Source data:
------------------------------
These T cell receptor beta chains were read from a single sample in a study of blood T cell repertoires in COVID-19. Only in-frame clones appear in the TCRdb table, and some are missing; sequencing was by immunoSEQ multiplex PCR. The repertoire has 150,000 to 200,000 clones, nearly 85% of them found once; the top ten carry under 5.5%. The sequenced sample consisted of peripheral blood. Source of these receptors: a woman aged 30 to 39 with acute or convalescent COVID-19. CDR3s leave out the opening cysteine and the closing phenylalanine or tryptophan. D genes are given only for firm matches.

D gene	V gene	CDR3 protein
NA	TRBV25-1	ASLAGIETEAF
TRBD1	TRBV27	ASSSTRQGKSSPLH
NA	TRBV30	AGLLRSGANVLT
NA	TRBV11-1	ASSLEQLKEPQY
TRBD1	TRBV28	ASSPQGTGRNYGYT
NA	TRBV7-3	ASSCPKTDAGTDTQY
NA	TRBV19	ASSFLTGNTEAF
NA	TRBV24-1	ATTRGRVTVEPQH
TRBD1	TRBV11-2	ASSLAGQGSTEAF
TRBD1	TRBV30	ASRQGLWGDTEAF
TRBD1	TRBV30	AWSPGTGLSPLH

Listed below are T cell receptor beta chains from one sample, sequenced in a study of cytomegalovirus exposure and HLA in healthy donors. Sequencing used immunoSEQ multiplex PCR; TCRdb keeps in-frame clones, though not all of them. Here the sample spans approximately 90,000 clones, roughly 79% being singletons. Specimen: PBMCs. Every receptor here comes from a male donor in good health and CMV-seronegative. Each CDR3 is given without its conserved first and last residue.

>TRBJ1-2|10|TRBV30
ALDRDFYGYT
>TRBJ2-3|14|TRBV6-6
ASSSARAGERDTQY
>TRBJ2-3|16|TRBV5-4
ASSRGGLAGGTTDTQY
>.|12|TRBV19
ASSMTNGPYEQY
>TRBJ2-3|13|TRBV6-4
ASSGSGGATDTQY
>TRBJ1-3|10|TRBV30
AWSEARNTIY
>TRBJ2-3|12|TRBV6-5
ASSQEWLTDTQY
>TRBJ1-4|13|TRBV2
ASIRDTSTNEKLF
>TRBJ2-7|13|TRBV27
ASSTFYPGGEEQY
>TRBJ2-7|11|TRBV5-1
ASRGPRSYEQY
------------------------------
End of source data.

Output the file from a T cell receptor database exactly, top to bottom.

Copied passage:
These T cell receptor beta chains were read from a single sample in a study of blood T cell repertoires in COVID-19. Only in-frame clones appear in the TCRdb table, and some are missing; sequencing was by immunoSEQ multiplex PCR. The repertoire has 150,000 to 200,000 clones, nearly 85% of them found once; the top ten carry under 5.5%. The sequenced sample consisted of peripheral blood. Source of these receptors: a woman aged 30 to 39 with acute or convalescent COVID-19. CDR3s leave out the opening cysteine and the closing phenylalanine or tryptophan. D genes are given only for firm matches.

D gene	V gene	CDR3 protein
NA	TRBV25-1	ASLAGIETEAF
TRBD1	TRBV27	ASSSTRQGKSSPLH
NA	TRBV30	AGLLRSGANVLT
NA	TRBV11-1	ASSLEQLKEPQY
TRBD1	TRBV28	ASSPQGTGRNYGYT
NA	TRBV7-3	ASSCPKTDAGTDTQY
NA	TRBV19	ASSFLTGNTEAF
NA	TRBV24-1	ATTRGRVTVEPQH
TRBD1	TRBV11-2	ASSLAGQGSTEAF
TRBD1	TRBV30	ASRQGLWGDTEAF
TRBD1	TRBV30	AWSPGTGLSPLH

Listed below are T cell receptor beta chains from one sample, sequenced in a study of cytomegalovirus exposure and HLA in healthy donors. Sequencing used immunoSEQ multiplex PCR; TCRdb keeps in-frame clones, though not all of them. Here the sample spans approximately 90,000 clones, roughly 79% being singletons. Specimen: PBMCs. Every receptor here comes from a male donor in good health and CMV-seronegative. Each CDR3 is given without its conserved first and last residue.

>TRBJ1-2|10|TRBV30
ALDRDFYGYT
>TRBJ2-3|14|TRBV6-6
ASSSARAGERDTQY
>TRBJ2-3|16|TRBV5-4
ASSRGGLAGGTTDTQY
>.|12|TRBV19
ASSMTNGPYEQY
>TRBJ2-3|13|TRBV6-4
ASSGSGGATDTQY
>TRBJ1-3|10|TRBV30
AWSEARNTIY
>TRBJ2-3|12|TRBV6-5
ASSQEWLTDTQY
>TRBJ1-4|13|TRBV2
ASIRDTSTNEKLF
>TRBJ2-7|13|TRBV27
ASSTFYPGGEEQY
>TRBJ2-7|11|TRBV5-1
ASRGPRSYEQY